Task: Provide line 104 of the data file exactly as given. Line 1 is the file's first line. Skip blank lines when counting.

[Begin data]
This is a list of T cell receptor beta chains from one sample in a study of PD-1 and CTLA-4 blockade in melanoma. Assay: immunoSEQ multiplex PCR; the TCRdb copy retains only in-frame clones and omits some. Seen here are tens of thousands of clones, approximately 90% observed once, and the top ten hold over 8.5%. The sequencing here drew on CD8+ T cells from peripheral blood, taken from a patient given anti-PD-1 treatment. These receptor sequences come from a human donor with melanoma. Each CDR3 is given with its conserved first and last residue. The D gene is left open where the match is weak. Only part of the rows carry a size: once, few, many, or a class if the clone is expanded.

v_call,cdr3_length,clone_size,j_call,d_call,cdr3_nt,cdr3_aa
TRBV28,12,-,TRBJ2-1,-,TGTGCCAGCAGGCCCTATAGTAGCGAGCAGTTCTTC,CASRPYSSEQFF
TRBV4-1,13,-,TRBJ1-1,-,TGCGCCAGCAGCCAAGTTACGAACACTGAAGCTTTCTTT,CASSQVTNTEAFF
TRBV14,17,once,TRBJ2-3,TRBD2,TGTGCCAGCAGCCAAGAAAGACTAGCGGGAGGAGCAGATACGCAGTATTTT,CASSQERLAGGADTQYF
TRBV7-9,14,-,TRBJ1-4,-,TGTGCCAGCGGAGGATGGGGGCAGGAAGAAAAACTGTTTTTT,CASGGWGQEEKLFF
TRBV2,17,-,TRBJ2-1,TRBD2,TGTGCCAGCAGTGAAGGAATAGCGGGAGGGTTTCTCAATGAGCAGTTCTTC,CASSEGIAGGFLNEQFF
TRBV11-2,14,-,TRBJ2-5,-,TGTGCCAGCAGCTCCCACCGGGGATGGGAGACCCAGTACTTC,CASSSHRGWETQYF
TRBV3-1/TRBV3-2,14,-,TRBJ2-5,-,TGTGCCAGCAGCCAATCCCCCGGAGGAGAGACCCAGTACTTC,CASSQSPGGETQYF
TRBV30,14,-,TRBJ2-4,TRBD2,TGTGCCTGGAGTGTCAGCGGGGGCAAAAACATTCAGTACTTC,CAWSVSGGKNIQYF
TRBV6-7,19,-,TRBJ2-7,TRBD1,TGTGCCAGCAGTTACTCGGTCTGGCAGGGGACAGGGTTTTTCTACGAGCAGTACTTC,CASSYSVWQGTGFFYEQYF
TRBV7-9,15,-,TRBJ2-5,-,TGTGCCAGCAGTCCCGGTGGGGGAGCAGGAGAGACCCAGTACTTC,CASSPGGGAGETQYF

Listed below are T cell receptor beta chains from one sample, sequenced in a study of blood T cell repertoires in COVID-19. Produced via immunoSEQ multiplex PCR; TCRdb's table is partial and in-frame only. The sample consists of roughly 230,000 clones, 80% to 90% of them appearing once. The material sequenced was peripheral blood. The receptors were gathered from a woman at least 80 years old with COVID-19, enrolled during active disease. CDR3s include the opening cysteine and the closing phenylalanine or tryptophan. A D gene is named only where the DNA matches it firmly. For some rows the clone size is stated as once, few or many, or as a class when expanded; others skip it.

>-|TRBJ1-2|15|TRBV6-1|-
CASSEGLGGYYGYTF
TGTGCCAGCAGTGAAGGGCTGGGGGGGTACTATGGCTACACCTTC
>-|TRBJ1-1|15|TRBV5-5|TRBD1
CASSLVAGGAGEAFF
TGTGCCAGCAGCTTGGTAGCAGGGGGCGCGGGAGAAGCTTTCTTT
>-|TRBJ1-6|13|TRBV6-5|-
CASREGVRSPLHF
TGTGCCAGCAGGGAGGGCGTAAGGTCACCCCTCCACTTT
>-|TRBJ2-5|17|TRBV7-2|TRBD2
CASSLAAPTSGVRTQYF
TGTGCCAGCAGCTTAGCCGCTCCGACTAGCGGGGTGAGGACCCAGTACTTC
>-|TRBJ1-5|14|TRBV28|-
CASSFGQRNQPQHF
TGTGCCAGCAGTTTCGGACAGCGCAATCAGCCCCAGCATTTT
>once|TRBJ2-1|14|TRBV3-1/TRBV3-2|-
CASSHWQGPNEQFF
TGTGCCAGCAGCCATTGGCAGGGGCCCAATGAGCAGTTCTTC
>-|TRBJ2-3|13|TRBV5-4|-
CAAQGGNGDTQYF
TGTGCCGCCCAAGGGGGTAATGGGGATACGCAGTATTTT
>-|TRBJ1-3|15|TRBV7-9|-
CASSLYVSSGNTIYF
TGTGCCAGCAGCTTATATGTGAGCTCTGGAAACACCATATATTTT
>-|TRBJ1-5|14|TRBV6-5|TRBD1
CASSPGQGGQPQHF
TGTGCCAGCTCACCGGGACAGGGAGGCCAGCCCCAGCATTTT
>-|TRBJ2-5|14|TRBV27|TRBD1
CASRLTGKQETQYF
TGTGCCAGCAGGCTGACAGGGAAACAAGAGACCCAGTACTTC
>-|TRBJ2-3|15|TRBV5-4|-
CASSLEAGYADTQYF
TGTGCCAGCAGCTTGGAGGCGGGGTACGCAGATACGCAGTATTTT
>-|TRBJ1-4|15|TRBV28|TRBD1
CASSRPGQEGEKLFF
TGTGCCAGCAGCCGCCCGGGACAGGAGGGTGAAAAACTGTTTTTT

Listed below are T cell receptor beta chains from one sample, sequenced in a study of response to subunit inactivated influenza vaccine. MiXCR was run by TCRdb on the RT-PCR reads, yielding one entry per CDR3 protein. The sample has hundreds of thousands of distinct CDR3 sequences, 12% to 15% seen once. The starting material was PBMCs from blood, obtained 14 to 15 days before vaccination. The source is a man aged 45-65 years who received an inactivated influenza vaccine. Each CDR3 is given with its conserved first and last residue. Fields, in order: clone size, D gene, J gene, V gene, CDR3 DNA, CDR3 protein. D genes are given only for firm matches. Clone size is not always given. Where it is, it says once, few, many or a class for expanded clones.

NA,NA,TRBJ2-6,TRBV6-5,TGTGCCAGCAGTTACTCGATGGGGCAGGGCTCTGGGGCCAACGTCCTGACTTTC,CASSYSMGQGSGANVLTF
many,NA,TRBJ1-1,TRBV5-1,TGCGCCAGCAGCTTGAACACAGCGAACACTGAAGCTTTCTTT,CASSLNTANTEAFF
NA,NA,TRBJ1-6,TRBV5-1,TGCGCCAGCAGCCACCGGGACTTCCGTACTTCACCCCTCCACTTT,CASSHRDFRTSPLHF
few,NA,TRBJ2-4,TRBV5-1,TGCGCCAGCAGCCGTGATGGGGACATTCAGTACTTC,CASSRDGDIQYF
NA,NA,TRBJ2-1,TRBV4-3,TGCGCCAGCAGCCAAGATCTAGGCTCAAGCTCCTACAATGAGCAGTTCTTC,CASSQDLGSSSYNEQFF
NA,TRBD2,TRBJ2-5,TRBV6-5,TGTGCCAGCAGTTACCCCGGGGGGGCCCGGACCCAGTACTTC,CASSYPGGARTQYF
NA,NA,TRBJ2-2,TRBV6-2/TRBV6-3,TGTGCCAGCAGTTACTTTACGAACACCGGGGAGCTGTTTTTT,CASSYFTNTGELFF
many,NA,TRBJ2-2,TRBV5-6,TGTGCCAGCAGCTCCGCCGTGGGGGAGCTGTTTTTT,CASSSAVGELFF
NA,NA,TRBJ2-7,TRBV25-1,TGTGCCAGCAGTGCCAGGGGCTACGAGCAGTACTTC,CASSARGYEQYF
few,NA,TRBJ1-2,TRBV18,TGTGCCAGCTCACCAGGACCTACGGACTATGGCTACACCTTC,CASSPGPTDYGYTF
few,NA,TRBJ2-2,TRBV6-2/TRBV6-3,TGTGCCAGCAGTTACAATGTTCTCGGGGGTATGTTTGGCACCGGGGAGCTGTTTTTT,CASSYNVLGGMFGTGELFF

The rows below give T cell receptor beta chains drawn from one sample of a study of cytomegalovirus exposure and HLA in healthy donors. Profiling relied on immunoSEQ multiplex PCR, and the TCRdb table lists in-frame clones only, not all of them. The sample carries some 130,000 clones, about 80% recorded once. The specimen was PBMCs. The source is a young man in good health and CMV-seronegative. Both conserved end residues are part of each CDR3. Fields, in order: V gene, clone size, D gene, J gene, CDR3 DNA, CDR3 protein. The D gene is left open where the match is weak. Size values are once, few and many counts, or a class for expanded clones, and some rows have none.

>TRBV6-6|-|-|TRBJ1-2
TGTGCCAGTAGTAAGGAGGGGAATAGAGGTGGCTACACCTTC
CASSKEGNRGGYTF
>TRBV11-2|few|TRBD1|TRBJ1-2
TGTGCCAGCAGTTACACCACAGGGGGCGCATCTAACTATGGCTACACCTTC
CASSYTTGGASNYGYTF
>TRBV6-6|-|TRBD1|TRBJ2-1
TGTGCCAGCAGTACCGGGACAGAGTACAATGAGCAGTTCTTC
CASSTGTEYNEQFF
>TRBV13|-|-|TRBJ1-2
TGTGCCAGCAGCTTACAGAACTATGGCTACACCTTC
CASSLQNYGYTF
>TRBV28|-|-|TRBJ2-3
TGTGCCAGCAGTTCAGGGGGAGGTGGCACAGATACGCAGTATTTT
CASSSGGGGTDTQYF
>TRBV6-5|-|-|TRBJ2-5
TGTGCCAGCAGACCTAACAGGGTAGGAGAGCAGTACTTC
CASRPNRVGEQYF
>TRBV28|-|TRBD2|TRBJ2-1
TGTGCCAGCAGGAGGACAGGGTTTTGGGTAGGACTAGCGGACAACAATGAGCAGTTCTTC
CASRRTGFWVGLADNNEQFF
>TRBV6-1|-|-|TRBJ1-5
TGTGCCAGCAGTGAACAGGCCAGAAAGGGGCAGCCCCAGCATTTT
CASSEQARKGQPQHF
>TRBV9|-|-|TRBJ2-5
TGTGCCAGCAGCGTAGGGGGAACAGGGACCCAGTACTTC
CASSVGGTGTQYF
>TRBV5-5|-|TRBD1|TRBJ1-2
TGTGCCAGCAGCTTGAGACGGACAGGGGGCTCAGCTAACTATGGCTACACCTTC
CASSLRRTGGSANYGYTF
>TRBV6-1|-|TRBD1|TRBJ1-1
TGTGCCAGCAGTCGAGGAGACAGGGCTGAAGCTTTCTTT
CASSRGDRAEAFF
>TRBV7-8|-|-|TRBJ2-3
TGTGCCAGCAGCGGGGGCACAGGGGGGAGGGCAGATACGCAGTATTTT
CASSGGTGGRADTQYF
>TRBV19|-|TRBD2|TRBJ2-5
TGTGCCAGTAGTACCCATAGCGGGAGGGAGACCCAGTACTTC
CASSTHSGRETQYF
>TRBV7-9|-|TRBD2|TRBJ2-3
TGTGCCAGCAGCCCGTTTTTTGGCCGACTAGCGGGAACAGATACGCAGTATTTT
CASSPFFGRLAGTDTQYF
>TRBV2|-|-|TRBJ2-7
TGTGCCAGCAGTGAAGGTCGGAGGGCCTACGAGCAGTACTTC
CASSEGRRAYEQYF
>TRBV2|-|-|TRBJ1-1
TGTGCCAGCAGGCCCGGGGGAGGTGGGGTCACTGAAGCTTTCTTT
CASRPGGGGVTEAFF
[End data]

CASSPFFGRLAGTDTQYF